The Hedonic Paradox
One of the most important goals in Western society appears to be achieving continuous pleasure and most of all, happiness. In the last few years, much has been written about this aim and why it’s wrong. Unfortunately, there are still too many people who didn’t get the message.
The reason may be found in the definition of happiness. Everyone wants to be happy, right? Happiness brings with it the effortless thought of being in such a state where suffering is non-existent. Unfortunately, this is far from ever being accomplished, as Sigmund Freud states in Civilization and Its Discontents: “It [being the primary aim for happiness] is quite incapable of being realized; all the institutions of the universe are opposed to it; one is inclined to say that the intention that man should be ‘happy’ has no part in the plan of ‘creation’.” This is where the desire to be happy and its realization collide.
If these people claim their fundamental aim is pleasure and happiness, then you would suppose that you would encounter someone who is genuinely happy most of the time , but this is not the case. In Nicomachean Ethics, Aristotle noticed the same nonexistence of a continuous state of pleasure: “How is it, then, that we are incapable of continuous pleasure? Perhaps the reason is that we become exhausted; for no human faculty is capable of continuous exercise. Pleasure, then, also cannot be continuous; for it is an accompaniment of the exercise of faculty.” Being able to experience pleasure/happiness occasionally and constantly desiring it are two different things.
As Aristotle described, pleasure is a side-product of activity—where pleasure is activated during the performance of an activity as a way to achieve perfection at it. This makes pleasure not an end-in-itself. For this reason, pleasure should not be considered a desirable end goal in the long term (or even the short term). This introduces the Hedonic Paradox in which the intrinsic aim for personal pleasure will result in failing to acquire it.
It still remains the case that the prevalence of hedonic individuals at some rate could trigger the belief that someone could also achieve happiness just by aiming at it. This assumption eventually works as a tool to suppress the conscious thought of suffering . By only thinking about pleasure, you don’t have to think about all the misfortunes that work against achieving happiness. The simplicity that the Complacent Man wears with him, which is based on an undue focus on pleasure and happiness, can be seen as innocence. Even if the aim of happiness may seem harmless to the naïve individual, in reality, it’s far from it. This is the trait of the Complacent Man that keeps him from changing for the better and exposing himself to truths about the world.
The notion that happiness is the highest achievable goal there is, is for many people indisputable, regardless of its failure to be realized. Richard Taylor had suggested in Good and Evil that it’s perhaps for this reason (adherence to the high value of pleasure and happiness ) that hedonism is among the most popular philosophies people adopt.
People expect pleasure and happiness as the reward for overcoming suffering. Perhaps it can be viewed as a way to calm oneself down before approaching a possibly suffering situation. One can make little optimistic predictions about when one might be freed of suffering, which may look something like this: When this [fill in your prospective miserable situation] is over, life will be much better, and I’ll finally be happy. But we know this end state is seldom realized.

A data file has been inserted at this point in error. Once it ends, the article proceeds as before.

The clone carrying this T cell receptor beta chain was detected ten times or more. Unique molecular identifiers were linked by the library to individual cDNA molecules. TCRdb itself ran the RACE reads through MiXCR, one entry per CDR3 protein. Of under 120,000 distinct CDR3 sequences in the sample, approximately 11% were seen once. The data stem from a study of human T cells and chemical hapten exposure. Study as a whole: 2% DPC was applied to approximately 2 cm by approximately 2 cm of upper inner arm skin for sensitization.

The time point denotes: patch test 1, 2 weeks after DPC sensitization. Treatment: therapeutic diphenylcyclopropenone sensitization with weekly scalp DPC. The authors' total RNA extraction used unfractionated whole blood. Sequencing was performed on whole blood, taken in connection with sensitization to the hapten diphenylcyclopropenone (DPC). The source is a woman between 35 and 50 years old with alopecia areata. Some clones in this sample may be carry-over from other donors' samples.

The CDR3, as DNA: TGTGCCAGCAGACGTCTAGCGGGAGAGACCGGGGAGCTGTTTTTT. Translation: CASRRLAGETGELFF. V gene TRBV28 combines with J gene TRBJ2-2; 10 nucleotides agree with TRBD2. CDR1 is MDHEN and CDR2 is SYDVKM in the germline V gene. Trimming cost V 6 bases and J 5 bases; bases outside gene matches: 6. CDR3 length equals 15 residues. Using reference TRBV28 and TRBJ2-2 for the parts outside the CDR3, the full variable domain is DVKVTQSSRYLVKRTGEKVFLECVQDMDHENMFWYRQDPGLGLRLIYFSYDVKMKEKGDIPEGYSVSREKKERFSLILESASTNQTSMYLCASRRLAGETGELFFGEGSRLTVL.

Ignoring the Dragon and the Mice.
There are many who despise thinking about philosophical, existential, or metaphysical questions and choose instead to surround themselves with people who avoid engaging with important but potentially unnerving areas of thought.
But it’s the rejection of suffering (or the refusal of its existence) that leads one astray. Perhaps one might think of it along the lines of “Seth’s dream,” which refers to the myth of Osiris when he, the king of Egypt, was murdered by his own brother, Seth, and was sent to the underworld. This was all a consequence of Osiris’ naivety towards the evil character of his brother. In Maps of Meaning, Dr. Jordan B. Peterson not only describes this myth in greater detail, but he asserts the danger of taking a naïve stance towards malevolence. This he considers to be the most significant take-away from the myth of Osiris.
When Leo Tolstoy was struggling to find meaning for himself, and science didn’t give him the answer he desired, he began to look at the morality of people around him who weren’t drowned in nihilism. He argues there are four different ways to get out of the state of nihilism. Before getting to the “anti-nihilism recipes” that he describes in A Confession, he tells an old fable:
“There is an Eastern fable, told long ago, of a traveller overtaken on a plain by an enraged beast. Escaping from the beast he gets into a dry well, but sees at the bottom of the well a dragon that has opened its jaws to swallow him. And the unfortunate man, not daring to climb out lest he should be destroyed by the enraged beast, and not daring to leap to the bottom of the well lest he should be eaten by the dragon, seizes a twig growing in a crack in the well and clings to it. His hands are growing weaker and he feels he will soon have to resign himself to the destruction that awaits him above or below, but still he clings on. Then he sees that two mice, a black one and a white one, go regularly round and round the stem of the twig to which he is clinging and gnaw at it. And soon the twig itself will snap and he will fall into the dragon’s jaws. The traveller sees this and knows that he will inevitably perish; but while still hanging he looks around, sees some drops of honey on the leaves of the twig, reaches them with his tongue and licks them. So I too clung to the twig of life, knowing that the dragon of death was inevitably awaiting me, ready to tear me to pieces; and I could not understand why I had fallen into such torment. I tried to lick the honey which formerly consoled me, but the honey no longer gave me pleasure, and the white and black mice of day and night gnawed at the branch by which I hung. I saw the dragon clearly and the honey no longer tasted sweet. I only saw the inescapable dragon and mice, and I could not tear my gaze from them. And this is not a fable but the real unanswerable truth intelligible to all.”